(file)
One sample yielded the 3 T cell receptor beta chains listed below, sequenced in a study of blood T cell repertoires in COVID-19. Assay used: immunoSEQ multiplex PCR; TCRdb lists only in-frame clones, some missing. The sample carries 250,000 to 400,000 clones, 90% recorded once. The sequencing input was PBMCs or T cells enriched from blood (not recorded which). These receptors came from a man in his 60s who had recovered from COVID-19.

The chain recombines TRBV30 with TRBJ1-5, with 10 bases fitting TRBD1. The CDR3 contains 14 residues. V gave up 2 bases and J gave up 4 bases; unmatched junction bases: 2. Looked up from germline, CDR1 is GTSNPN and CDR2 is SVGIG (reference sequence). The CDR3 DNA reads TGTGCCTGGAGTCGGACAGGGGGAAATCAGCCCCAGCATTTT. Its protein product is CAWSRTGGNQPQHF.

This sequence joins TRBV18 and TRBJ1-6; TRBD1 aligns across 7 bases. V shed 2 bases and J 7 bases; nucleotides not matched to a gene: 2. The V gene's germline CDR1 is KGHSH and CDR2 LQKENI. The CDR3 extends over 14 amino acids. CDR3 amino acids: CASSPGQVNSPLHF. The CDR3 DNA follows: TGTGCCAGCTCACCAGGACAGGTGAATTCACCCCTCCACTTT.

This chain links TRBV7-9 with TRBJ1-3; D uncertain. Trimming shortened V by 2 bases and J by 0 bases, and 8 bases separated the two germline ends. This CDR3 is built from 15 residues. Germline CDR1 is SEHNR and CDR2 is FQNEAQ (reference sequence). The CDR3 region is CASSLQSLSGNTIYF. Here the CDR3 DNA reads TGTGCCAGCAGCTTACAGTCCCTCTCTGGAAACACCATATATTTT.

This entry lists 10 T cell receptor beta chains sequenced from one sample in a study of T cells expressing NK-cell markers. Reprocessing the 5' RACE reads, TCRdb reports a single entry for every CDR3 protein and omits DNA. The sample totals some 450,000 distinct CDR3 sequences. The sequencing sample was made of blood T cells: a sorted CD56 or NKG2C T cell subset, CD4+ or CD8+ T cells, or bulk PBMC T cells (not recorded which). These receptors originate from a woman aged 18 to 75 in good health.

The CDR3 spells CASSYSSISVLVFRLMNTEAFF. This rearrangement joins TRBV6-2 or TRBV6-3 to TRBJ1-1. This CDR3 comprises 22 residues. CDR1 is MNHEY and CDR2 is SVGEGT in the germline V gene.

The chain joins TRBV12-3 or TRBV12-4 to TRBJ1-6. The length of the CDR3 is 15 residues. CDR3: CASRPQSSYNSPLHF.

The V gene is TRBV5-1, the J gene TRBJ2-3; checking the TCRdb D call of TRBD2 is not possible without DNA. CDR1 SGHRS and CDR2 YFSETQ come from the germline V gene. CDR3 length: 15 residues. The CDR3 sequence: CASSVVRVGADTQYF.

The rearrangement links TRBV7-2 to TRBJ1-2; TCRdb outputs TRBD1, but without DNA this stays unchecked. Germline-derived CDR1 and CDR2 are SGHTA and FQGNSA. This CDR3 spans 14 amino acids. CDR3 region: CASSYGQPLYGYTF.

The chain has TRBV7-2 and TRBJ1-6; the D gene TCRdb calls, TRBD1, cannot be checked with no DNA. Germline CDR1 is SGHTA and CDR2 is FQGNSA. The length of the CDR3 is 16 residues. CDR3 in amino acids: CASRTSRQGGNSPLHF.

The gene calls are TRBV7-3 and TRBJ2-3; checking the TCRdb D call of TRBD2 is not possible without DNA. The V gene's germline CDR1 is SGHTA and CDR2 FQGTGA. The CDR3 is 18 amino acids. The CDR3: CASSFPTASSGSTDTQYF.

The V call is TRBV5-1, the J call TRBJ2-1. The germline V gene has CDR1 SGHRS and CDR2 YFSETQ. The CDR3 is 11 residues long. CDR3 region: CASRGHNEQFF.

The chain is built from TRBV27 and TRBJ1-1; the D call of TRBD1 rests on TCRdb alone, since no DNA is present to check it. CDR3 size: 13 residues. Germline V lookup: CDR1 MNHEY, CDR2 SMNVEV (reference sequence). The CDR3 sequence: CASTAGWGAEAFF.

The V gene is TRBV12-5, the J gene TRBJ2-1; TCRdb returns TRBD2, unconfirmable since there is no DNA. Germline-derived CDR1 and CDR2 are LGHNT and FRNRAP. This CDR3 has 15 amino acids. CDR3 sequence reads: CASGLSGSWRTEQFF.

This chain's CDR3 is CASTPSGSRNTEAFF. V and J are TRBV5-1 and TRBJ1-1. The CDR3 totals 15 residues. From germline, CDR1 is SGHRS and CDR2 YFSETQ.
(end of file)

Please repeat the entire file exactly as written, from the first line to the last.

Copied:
One sample yielded the 3 T cell receptor beta chains listed below, sequenced in a study of blood T cell repertoires in COVID-19. Assay used: immunoSEQ multiplex PCR; TCRdb lists only in-frame clones, some missing. The sample carries 250,000 to 400,000 clones, 90% recorded once. The sequencing input was PBMCs or T cells enriched from blood (not recorded which). These receptors came from a man in his 60s who had recovered from COVID-19.

The chain recombines TRBV30 with TRBJ1-5, with 10 bases fitting TRBD1. The CDR3 contains 14 residues. V gave up 2 bases and J gave up 4 bases; unmatched junction bases: 2. Looked up from germline, CDR1 is GTSNPN and CDR2 is SVGIG (reference sequence). The CDR3 DNA reads TGTGCCTGGAGTCGGACAGGGGGAAATCAGCCCCAGCATTTT. Its protein product is CAWSRTGGNQPQHF.

This sequence joins TRBV18 and TRBJ1-6; TRBD1 aligns across 7 bases. V shed 2 bases and J 7 bases; nucleotides not matched to a gene: 2. The V gene's germline CDR1 is KGHSH and CDR2 LQKENI. The CDR3 extends over 14 amino acids. CDR3 amino acids: CASSPGQVNSPLHF. The CDR3 DNA follows: TGTGCCAGCTCACCAGGACAGGTGAATTCACCCCTCCACTTT.

This chain links TRBV7-9 with TRBJ1-3; D uncertain. Trimming shortened V by 2 bases and J by 0 bases, and 8 bases separated the two germline ends. This CDR3 is built from 15 residues. Germline CDR1 is SEHNR and CDR2 is FQNEAQ (reference sequence). The CDR3 region is CASSLQSLSGNTIYF. Here the CDR3 DNA reads TGTGCCAGCAGCTTACAGTCCCTCTCTGGAAACACCATATATTTT.

This entry lists 10 T cell receptor beta chains sequenced from one sample in a study of T cells expressing NK-cell markers. Reprocessing the 5' RACE reads, TCRdb reports a single entry for every CDR3 protein and omits DNA. The sample totals some 450,000 distinct CDR3 sequences. The sequencing sample was made of blood T cells: a sorted CD56 or NKG2C T cell subset, CD4+ or CD8+ T cells, or bulk PBMC T cells (not recorded which). These receptors originate from a woman aged 18 to 75 in good health.

The CDR3 spells CASSYSSISVLVFRLMNTEAFF. This rearrangement joins TRBV6-2 or TRBV6-3 to TRBJ1-1. This CDR3 comprises 22 residues. CDR1 is MNHEY and CDR2 is SVGEGT in the germline V gene.

The chain joins TRBV12-3 or TRBV12-4 to TRBJ1-6. The length of the CDR3 is 15 residues. CDR3: CASRPQSSYNSPLHF.

The V gene is TRBV5-1, the J gene TRBJ2-3; checking the TCRdb D call of TRBD2 is not possible without DNA. CDR1 SGHRS and CDR2 YFSETQ come from the germline V gene. CDR3 length: 15 residues. The CDR3 sequence: CASSVVRVGADTQYF.

The rearrangement links TRBV7-2 to TRBJ1-2; TCRdb outputs TRBD1, but without DNA this stays unchecked. Germline-derived CDR1 and CDR2 are SGHTA and FQGNSA. This CDR3 spans 14 amino acids. CDR3 region: CASSYGQPLYGYTF.

The chain has TRBV7-2 and TRBJ1-6; the D gene TCRdb calls, TRBD1, cannot be checked with no DNA. Germline CDR1 is SGHTA and CDR2 is FQGNSA. The length of the CDR3 is 16 residues. CDR3 in amino acids: CASRTSRQGGNSPLHF.

The gene calls are TRBV7-3 and TRBJ2-3; checking the TCRdb D call of TRBD2 is not possible without DNA. The V gene's germline CDR1 is SGHTA and CDR2 FQGTGA. The CDR3 is 18 amino acids. The CDR3: CASSFPTASSGSTDTQYF.

The V call is TRBV5-1, the J call TRBJ2-1. The germline V gene has CDR1 SGHRS and CDR2 YFSETQ. The CDR3 is 11 residues long. CDR3 region: CASRGHNEQFF.

The chain is built from TRBV27 and TRBJ1-1; the D call of TRBD1 rests on TCRdb alone, since no DNA is present to check it. CDR3 size: 13 residues. Germline V lookup: CDR1 MNHEY, CDR2 SMNVEV (reference sequence). The CDR3 sequence: CASTAGWGAEAFF.

The V gene is TRBV12-5, the J gene TRBJ2-1; TCRdb returns TRBD2, unconfirmable since there is no DNA. Germline-derived CDR1 and CDR2 are LGHNT and FRNRAP. This CDR3 has 15 amino acids. CDR3 sequence reads: CASGLSGSWRTEQFF.

This chain's CDR3 is CASTPSGSRNTEAFF. V and J are TRBV5-1 and TRBJ1-1. The CDR3 totals 15 residues. From germline, CDR1 is SGHRS and CDR2 YFSETQ.